Harry Leahey

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Residents of Paris voted against rental e-scooters over the weekend, leading to a likely ban on the machines. 


The vote was initiated by Anne Hidalgo, the Mayor of Paris, who had expressed concerns about safety and public space usage. 


The ballot asked Parisians whether they were in favour of or against self-service scooters in Paris, with 89 percent of voters opposing the machines. However, less than 8 percent of eligible voters participated in the poll. 


The referendum was a single-issue ballot, with voting held at only 21 locations. Although 1.3 million Parisians are on the city's electoral list, only 103,084 voted. 


The vote is merely advisory, and Hidalgo will ultimately make the decision on whether to keep them. 


Signalling the likelihood the rental two-wheelers will be banned, Hidalgo said she will “honour” the results of the vote, regardless of voter turnout.  


The city's current dockless rental e-scooter services are provided by Dott, Lime, and Tier, though it’s being reported their contracts will be terminated from August 31. 


Ironically, shared e-scooter services were first introduced to Paris in 2018, making it one of Europe's first major cities to do so, and operators were limited to a total of 20,000 machines. 


In a bid to avoid the ban ahead of the vote, the e-scooter providers submitted a series of proposals for stronger machine controls, such as age verification and new technology to deter pavement riding.


While rental e-scooters are expected to disappear from Paris's streets, privately owned e-scooters remain legal in France, and will continue to be permitted in the capital - a contrast to current UK law, which makes them illegal on public roads.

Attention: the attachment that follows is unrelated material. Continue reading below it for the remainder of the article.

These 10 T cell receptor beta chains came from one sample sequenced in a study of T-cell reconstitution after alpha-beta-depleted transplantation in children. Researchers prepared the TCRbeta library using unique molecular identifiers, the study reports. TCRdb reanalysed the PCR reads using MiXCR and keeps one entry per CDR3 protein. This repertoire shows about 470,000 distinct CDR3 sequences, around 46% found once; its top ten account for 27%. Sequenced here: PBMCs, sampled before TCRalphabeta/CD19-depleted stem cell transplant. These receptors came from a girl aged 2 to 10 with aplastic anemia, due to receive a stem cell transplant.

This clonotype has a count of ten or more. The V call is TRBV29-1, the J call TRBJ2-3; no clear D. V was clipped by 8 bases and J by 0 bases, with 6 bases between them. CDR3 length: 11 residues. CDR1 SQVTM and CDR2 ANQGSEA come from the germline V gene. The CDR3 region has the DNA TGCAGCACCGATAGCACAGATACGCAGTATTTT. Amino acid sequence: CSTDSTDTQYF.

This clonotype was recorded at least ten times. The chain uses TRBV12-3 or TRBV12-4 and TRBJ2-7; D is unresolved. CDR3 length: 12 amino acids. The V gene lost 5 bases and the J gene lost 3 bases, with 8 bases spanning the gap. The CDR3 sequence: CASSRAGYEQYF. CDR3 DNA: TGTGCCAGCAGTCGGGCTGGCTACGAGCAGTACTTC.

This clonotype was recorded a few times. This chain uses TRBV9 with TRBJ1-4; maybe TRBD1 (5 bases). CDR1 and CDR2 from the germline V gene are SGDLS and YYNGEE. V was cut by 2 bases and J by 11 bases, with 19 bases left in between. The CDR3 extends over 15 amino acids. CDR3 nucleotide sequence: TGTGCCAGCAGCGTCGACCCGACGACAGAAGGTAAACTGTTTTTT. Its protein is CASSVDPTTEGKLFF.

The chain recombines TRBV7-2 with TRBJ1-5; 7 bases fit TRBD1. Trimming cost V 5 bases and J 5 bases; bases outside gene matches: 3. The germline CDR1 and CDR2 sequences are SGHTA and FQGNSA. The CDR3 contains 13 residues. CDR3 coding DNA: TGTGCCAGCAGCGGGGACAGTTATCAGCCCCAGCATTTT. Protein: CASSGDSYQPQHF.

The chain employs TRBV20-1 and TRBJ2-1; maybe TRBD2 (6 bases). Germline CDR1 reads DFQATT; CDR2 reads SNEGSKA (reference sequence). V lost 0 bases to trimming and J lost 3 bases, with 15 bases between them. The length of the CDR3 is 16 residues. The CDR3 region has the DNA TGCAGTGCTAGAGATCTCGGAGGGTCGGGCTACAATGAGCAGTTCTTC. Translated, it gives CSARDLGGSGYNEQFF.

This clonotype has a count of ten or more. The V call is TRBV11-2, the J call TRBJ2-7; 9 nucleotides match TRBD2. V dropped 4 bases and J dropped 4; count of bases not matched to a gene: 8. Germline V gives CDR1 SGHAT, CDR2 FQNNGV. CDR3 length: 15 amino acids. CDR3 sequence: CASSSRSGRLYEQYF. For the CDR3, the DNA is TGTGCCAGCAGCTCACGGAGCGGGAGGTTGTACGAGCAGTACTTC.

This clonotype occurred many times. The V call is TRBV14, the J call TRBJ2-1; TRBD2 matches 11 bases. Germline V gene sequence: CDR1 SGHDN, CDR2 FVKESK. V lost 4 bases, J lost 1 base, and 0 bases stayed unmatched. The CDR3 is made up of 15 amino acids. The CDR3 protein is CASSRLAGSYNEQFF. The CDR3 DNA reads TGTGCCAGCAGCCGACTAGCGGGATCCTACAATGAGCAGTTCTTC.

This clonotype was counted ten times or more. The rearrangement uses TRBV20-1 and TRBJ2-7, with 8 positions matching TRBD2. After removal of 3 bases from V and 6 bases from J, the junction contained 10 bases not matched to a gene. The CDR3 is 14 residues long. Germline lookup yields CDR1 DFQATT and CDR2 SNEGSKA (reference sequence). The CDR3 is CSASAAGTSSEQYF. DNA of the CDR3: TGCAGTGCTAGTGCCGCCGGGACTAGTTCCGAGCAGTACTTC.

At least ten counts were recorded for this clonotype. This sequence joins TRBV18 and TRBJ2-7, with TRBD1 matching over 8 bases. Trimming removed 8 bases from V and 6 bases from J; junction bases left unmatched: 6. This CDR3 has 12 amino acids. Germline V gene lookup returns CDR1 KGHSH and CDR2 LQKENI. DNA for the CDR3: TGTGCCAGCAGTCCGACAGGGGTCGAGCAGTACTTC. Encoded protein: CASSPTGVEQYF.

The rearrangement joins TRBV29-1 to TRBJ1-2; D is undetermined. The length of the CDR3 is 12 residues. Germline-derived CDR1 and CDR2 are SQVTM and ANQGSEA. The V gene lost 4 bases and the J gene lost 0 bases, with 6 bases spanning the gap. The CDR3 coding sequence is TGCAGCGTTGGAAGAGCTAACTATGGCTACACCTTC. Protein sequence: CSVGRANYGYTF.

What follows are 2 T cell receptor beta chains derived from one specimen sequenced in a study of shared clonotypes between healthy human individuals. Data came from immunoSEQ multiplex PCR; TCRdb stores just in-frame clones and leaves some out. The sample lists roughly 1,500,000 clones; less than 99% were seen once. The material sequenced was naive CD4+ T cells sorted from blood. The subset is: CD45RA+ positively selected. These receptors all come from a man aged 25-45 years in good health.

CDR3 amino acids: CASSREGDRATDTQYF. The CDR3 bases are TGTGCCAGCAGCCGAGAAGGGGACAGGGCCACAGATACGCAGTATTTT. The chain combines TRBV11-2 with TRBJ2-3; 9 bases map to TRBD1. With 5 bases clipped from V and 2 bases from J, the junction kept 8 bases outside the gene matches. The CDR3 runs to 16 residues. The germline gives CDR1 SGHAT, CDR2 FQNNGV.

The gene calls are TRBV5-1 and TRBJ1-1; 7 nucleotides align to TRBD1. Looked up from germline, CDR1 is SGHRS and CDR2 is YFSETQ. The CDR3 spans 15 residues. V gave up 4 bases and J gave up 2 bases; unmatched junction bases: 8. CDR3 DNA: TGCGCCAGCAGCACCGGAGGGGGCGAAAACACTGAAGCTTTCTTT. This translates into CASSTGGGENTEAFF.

Following the vote, Tier Mobility expressed disappointment with the result,  stating that the vast majority of Parisians, who did not vote, had shown that e-scooters were not an issue. 


It added: "With a presence in more than 560 cities and communities in 31 countries, we know that the decision of Paris goes against the global trend, which sees countries and cities around the world embracing low carbon micro-mobility.


“Moving away from shared e-scooters also means that Paris is isolating itself from the rest of the world with major capitals like Washington, Madrid, Rome, London, Berlin or Vienna that are all implementing policies supporting e-scooters as ways to reduce unnecessary car usage.”


Meanwhile, Maxim Romain, CEO of DOT tweeted: "It is sad for our users and employees who worked hard these past four years to offer daily our service. We will keep offering our e-bike service and hope to build stronger collaboration with the city of Paris."

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Harry Leahey 03/04/23